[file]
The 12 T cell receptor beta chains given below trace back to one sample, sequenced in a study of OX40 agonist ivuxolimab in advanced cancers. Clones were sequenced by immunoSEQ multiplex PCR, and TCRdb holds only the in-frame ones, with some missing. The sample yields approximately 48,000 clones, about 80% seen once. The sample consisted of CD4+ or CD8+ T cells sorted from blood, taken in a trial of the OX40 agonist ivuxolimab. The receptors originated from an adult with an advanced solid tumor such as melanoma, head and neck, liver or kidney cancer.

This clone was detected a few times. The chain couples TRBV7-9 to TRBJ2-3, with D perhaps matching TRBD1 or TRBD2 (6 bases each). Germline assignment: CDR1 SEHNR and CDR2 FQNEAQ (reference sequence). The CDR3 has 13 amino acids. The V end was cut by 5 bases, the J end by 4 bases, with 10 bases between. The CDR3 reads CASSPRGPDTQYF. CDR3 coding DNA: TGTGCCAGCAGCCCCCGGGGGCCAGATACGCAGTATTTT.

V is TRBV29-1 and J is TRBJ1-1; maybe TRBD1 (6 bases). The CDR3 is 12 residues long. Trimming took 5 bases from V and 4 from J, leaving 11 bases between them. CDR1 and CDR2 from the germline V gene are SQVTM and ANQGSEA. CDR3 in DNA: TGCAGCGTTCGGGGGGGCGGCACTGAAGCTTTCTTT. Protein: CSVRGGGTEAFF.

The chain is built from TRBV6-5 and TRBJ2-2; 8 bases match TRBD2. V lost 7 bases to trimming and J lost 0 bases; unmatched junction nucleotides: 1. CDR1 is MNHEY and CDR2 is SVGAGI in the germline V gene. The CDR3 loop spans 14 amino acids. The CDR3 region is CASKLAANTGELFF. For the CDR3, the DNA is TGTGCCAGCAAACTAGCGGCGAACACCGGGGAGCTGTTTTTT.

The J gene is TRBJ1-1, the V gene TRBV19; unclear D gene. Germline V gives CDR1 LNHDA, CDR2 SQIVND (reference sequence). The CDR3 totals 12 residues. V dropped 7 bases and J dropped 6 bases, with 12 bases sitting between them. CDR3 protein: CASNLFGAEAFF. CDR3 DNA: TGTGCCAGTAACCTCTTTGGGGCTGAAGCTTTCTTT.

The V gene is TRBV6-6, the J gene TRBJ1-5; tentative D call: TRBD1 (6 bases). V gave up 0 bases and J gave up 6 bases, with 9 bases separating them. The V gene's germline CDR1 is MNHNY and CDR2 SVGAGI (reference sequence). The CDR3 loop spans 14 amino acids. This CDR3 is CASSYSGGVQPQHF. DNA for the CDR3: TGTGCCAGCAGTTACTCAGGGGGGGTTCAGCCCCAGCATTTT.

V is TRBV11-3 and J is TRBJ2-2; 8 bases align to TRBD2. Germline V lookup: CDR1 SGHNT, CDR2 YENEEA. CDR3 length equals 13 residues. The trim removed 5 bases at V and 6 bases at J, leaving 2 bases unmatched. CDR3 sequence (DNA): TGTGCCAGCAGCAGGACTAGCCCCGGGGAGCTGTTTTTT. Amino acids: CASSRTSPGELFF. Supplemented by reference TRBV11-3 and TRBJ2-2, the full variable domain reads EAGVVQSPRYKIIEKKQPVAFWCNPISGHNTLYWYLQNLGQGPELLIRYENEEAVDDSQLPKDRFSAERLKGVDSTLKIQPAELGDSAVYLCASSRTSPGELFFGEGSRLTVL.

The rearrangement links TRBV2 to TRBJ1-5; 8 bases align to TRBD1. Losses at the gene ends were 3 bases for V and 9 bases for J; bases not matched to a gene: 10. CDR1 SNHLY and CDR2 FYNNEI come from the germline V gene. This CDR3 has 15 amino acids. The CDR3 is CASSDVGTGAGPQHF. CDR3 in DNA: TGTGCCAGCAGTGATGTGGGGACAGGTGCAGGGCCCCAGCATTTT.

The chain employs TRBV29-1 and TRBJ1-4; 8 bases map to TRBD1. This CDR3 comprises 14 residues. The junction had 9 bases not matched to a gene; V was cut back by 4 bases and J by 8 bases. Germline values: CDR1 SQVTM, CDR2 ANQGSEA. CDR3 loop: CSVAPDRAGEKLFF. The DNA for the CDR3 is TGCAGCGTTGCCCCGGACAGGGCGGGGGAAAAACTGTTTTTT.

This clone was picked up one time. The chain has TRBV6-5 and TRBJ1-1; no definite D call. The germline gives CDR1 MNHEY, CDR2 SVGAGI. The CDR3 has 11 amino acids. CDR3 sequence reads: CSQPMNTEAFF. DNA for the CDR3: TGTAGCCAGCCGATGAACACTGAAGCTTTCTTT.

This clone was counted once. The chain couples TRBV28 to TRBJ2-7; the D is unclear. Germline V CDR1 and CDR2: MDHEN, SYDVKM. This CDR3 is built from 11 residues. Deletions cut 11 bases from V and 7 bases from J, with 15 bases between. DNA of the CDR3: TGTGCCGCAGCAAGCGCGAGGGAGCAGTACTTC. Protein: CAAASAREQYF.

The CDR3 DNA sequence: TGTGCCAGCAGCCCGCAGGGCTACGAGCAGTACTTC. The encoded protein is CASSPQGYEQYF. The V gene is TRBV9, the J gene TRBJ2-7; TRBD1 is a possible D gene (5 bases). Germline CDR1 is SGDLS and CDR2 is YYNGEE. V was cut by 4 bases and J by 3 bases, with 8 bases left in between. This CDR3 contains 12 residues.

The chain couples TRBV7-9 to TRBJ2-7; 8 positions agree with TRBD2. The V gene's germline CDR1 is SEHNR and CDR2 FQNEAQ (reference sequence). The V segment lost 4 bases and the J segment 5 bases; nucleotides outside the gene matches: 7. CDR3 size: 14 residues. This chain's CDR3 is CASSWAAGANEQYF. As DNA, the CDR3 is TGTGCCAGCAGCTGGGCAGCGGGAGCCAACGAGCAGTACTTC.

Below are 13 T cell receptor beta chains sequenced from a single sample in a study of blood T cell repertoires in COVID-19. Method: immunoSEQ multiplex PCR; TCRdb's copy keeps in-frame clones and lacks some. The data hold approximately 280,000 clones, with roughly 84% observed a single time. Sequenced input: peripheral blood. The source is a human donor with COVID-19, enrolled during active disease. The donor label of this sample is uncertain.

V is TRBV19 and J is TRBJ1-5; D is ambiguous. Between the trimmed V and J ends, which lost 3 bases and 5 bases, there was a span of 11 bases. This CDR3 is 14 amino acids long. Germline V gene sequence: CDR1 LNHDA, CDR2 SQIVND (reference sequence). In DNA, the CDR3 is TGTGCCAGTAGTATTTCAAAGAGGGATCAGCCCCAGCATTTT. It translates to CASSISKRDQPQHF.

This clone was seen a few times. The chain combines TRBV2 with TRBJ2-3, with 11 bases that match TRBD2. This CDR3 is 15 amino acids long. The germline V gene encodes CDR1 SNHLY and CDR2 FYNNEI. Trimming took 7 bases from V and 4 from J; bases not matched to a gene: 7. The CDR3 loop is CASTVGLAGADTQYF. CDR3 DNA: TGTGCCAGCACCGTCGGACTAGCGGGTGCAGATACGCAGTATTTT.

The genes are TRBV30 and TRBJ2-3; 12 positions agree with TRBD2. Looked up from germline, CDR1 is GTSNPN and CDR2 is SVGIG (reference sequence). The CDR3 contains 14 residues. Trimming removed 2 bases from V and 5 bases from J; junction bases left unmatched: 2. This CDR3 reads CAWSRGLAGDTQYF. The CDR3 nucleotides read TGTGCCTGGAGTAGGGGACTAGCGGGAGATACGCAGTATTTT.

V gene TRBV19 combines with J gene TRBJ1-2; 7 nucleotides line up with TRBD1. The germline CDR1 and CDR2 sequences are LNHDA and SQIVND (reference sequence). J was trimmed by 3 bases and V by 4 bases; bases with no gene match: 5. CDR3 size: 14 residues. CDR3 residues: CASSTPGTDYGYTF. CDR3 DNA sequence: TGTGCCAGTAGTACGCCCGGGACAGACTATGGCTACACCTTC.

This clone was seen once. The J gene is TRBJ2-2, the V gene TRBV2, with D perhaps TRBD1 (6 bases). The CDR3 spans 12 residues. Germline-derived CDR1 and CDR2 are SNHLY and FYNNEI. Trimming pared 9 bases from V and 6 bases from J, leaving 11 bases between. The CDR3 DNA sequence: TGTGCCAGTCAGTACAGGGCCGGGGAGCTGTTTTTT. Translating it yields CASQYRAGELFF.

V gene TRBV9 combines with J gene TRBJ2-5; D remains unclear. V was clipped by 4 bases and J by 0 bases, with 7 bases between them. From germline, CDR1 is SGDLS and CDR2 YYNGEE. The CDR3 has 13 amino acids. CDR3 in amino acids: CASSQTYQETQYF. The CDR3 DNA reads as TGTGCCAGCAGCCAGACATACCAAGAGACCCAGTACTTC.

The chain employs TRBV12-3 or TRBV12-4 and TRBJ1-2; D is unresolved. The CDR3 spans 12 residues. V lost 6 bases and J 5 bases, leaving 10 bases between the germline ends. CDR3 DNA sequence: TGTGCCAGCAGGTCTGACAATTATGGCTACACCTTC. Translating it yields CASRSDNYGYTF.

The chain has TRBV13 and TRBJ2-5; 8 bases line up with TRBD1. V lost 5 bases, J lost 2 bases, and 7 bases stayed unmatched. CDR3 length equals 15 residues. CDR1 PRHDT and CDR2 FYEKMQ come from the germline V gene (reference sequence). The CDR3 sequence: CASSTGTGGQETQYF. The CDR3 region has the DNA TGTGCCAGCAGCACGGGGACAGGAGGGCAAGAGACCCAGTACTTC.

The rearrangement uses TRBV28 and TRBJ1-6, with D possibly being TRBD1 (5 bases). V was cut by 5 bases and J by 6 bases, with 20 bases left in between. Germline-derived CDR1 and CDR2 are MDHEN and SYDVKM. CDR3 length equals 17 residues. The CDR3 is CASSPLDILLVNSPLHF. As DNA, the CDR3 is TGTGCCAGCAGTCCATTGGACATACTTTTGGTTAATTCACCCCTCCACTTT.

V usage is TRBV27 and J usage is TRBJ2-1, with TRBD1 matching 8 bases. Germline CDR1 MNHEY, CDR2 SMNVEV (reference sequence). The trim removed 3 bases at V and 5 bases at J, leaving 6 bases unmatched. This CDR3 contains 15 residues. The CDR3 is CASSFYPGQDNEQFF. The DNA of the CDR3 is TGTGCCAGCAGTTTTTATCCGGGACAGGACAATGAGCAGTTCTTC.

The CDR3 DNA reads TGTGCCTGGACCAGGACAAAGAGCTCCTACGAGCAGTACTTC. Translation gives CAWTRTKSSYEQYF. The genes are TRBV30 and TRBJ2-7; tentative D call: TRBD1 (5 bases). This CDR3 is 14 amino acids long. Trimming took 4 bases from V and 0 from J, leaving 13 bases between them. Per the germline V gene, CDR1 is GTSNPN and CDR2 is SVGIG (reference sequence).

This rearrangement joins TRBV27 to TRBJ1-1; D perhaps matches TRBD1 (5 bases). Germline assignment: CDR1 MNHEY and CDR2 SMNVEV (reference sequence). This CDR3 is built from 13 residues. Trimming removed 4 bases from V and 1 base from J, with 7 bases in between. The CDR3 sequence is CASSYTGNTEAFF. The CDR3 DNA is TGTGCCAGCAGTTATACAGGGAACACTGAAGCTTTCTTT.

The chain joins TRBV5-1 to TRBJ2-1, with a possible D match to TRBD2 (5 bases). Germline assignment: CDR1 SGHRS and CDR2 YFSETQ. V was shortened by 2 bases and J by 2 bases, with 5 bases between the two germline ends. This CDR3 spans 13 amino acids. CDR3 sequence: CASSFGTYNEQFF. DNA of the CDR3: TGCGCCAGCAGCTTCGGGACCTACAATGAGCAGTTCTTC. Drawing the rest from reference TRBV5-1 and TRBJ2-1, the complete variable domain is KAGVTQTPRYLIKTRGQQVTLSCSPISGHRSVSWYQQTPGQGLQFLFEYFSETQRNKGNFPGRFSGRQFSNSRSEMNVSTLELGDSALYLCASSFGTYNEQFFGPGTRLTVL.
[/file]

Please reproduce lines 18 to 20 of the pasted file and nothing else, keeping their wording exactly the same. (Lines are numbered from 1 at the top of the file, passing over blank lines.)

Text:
V gene TRBV19 combines with J gene TRBJ1-2; 7 nucleotides line up with TRBD1. The germline CDR1 and CDR2 sequences are LNHDA and SQIVND (reference sequence). J was trimmed by 3 bases and V by 4 bases; bases with no gene match: 5. CDR3 size: 14 residues. CDR3 residues: CASSTPGTDYGYTF. CDR3 DNA sequence: TGTGCCAGTAGTACGCCCGGGACAGACTATGGCTACACCTTC.

This clone was seen once. The J gene is TRBJ2-2, the V gene TRBV2, with D perhaps TRBD1 (6 bases). The CDR3 spans 12 residues. Germline-derived CDR1 and CDR2 are SNHLY and FYNNEI. Trimming pared 9 bases from V and 6 bases from J, leaving 11 bases between. The CDR3 DNA sequence: TGTGCCAGTCAGTACAGGGCCGGGGAGCTGTTTTTT. Translating it yields CASQYRAGELFF.

V gene TRBV9 combines with J gene TRBJ2-5; D remains unclear. V was clipped by 4 bases and J by 0 bases, with 7 bases between them. From germline, CDR1 is SGDLS and CDR2 YYNGEE. The CDR3 has 13 amino acids. CDR3 in amino acids: CASSQTYQETQYF. The CDR3 DNA reads as TGTGCCAGCAGCCAGACATACCAAGAGACCCAGTACTTC.